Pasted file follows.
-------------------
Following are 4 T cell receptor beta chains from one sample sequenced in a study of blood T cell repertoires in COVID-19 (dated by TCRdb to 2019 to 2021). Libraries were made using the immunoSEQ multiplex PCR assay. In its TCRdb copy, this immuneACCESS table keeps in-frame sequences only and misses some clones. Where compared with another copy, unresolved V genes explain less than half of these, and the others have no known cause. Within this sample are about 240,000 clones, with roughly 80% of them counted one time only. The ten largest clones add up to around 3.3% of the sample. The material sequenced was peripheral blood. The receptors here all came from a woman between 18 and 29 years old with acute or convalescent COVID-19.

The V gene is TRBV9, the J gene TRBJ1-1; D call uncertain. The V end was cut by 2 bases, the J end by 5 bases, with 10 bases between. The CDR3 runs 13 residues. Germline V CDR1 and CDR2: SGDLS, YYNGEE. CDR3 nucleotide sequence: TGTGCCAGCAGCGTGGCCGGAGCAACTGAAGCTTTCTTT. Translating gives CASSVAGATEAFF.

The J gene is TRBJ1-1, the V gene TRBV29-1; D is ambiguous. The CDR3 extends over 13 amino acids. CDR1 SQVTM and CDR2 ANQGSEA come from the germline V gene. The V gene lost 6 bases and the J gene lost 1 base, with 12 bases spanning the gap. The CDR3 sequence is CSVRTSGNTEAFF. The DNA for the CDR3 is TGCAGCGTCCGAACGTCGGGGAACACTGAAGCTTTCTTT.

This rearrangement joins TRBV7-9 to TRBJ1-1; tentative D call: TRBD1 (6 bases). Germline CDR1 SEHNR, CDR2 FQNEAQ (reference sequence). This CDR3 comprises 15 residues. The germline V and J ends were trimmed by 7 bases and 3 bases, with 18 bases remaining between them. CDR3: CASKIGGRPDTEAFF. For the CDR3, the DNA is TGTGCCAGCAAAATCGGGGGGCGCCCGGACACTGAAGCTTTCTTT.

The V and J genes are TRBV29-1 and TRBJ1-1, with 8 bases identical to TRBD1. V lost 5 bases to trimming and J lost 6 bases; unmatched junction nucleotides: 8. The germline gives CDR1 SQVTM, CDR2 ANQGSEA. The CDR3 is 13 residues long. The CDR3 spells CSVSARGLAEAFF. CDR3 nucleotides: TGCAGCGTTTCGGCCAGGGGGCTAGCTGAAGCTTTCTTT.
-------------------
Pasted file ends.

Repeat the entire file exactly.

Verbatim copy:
Following are 4 T cell receptor beta chains from one sample sequenced in a study of blood T cell repertoires in COVID-19 (dated by TCRdb to 2019 to 2021). Libraries were made using the immunoSEQ multiplex PCR assay. In its TCRdb copy, this immuneACCESS table keeps in-frame sequences only and misses some clones. Where compared with another copy, unresolved V genes explain less than half of these, and the others have no known cause. Within this sample are about 240,000 clones, with roughly 80% of them counted one time only. The ten largest clones add up to around 3.3% of the sample. The material sequenced was peripheral blood. The receptors here all came from a woman between 18 and 29 years old with acute or convalescent COVID-19.

The V gene is TRBV9, the J gene TRBJ1-1; D call uncertain. The V end was cut by 2 bases, the J end by 5 bases, with 10 bases between. The CDR3 runs 13 residues. Germline V CDR1 and CDR2: SGDLS, YYNGEE. CDR3 nucleotide sequence: TGTGCCAGCAGCGTGGCCGGAGCAACTGAAGCTTTCTTT. Translating gives CASSVAGATEAFF.

The J gene is TRBJ1-1, the V gene TRBV29-1; D is ambiguous. The CDR3 extends over 13 amino acids. CDR1 SQVTM and CDR2 ANQGSEA come from the germline V gene. The V gene lost 6 bases and the J gene lost 1 base, with 12 bases spanning the gap. The CDR3 sequence is CSVRTSGNTEAFF. The DNA for the CDR3 is TGCAGCGTCCGAACGTCGGGGAACACTGAAGCTTTCTTT.

This rearrangement joins TRBV7-9 to TRBJ1-1; tentative D call: TRBD1 (6 bases). Germline CDR1 SEHNR, CDR2 FQNEAQ (reference sequence). This CDR3 comprises 15 residues. The germline V and J ends were trimmed by 7 bases and 3 bases, with 18 bases remaining between them. CDR3: CASKIGGRPDTEAFF. For the CDR3, the DNA is TGTGCCAGCAAAATCGGGGGGCGCCCGGACACTGAAGCTTTCTTT.

The V and J genes are TRBV29-1 and TRBJ1-1, with 8 bases identical to TRBD1. V lost 5 bases to trimming and J lost 6 bases; unmatched junction nucleotides: 8. The germline gives CDR1 SQVTM, CDR2 ANQGSEA. The CDR3 is 13 residues long. The CDR3 spells CSVSARGLAEAFF. CDR3 nucleotides: TGCAGCGTTTCGGCCAGGGGGCTAGCTGAAGCTTTCTTT.